- in How-tos , Q & A by Jimmie Quick
Is Notebooking Useless Busywork or Real Learning?
I am generally surprised when I see critics of notebooking. It is such an open-ended method of learning that I can’t imagine why someone would dislike it. It works for all ages, all subjects, and even for reluctant writers.
One criticism I see is that notebooking is busywork.
Notebooking can be busywork. I will admit that. You can take a worksheet and call it notebooking, but that worksheet is still busy work. Some printable notebooking pages are really worksheets under a new label.
Worksheet or Notebooking Page? Take the Test
Here is the criteria to find out if a page is a worksheet or a notebooking page: look at the ratio of words to empty space.
1. If the page is mostly empty space for writing, drawing, or pasting, it is likely a notebooking page.
2. If the page has heavy text, many words, and little room for the student’s own thoughts, it is likely a worksheet.
Notebooking is a medium for a learner to demonstrate his knowledge. If you try to control that demonstration too much with too many leading questions and too many prescribed blanks, you are veering into worksheet territory.
There is a big difference between free reign notebooking (with blank paper on one end of the spectrum) and workbook pages (with small lines to write in single word answers). But notebooking can incorporate everything on that continuum and be very effective for your child’s learning.
What’s Wrong with Worksheets?
Worksheets have a place in learning. They can offer a quick review of something you don’t choose to invest a lot of time into. Worksheets can be a great way for reluctant writers to get their thoughts on paper — there is less of that scary empty space.
Worksheets can provide a scaffold for students learning how to organize information. The worksheet guides them what to put where.
Some of my printables at The Notebooking Fairy fall closer to the worksheet side of the continuum. Examples would be the animal page, country page, and explorer page.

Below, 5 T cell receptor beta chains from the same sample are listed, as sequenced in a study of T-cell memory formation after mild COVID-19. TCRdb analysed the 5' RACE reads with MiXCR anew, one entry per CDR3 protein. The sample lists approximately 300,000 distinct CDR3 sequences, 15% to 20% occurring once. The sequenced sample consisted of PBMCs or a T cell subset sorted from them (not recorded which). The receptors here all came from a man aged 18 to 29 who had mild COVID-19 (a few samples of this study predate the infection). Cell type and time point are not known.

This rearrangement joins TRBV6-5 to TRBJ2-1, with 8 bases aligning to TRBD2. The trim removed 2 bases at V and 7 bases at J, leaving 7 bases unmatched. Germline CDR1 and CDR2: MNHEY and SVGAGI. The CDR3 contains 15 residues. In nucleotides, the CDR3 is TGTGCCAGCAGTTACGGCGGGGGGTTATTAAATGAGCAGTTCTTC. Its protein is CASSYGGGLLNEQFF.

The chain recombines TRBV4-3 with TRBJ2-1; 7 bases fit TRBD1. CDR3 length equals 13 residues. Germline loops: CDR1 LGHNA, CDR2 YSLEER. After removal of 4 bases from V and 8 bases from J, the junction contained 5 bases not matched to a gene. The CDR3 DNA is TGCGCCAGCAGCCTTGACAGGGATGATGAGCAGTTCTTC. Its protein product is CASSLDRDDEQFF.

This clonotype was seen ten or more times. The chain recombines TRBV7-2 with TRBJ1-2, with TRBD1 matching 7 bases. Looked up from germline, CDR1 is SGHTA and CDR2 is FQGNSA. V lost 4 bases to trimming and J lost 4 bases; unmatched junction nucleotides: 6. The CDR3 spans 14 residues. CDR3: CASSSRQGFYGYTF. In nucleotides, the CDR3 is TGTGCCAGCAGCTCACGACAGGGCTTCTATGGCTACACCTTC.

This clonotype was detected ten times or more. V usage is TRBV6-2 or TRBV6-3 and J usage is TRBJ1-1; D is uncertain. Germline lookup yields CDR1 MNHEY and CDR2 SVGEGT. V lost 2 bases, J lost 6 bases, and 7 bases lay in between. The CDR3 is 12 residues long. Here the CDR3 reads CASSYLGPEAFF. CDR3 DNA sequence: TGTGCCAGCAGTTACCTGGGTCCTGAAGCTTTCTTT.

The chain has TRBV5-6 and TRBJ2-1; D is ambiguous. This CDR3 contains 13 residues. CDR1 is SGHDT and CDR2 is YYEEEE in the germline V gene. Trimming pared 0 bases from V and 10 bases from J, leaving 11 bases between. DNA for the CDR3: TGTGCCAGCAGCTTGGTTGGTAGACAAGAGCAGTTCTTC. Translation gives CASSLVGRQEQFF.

Is it bad to use these pages? Goodness no! They are not requiring as much thought as blank pages, but some learners need that help with structuring their research or narration. I see these pages as a help for learners just starting out with notebooking, a graphic organizer to springboard to more detailed writing, or a quick assignment when you don’t want to dwell on a topic.
Notebooking is Not Busywork
Other critics of notebooking associate it with lapbooking. They find cutting out those little flaps silly and tedious. You can incorporate elements of minibooks onto your notebooking pages, but you don’t have to. You can take a scrapbook approach, or you can go with straight text. The bottom line is this — does the structure of the notebooking page help your child arrange information?
I am not a fan of those silly single flap minibooks that have a question on the outside that the child answers on the inside. That is a glorified worksheet, cut into little bits of folded paper. But if a minibook’s structure reflects the information being conveyed, then that minibook has serious cognitive value.
For example, if I’m studying the three parts of an insect’s body, and my minibook has three distinct flaps, I have made a concrete connection between the ideas and the physical book. That is not busywork. That is learning.
When you prompt your child to narrate her lessons with an open-ended question, that is not busywork. The writing that follows is composition. This is why notebooking works even in high school and serves to hone your child’s writing skills. Think of each notebooking assignment as an answer to an essay question on a test. That surely is not busywork.
In closing, I do want to offer you an escape clause. As I would say for any strategy, if notebooking doesn’t work for you child, don’t use it! There are so many options for homeschool that it’s silly to suffer through something that isn’t working. But don’t discount notebooking because you think it is busywork. Give it a try, using it as an open-ended way to narrate lessons. Let your child be creative with choosing the structure and the format. You will find it a rich alternative to worksheets and comprehension questions at the end of the chapter.
This post is part of the iHomeschool Network link-up Answering the Homeschool Critics. Click to read more answers to common homeschool criticisms.
Beautifully put, Jimmie! I can’t conceive of many situations where notebooking would not be an effective tool to organize thoughts as children learn.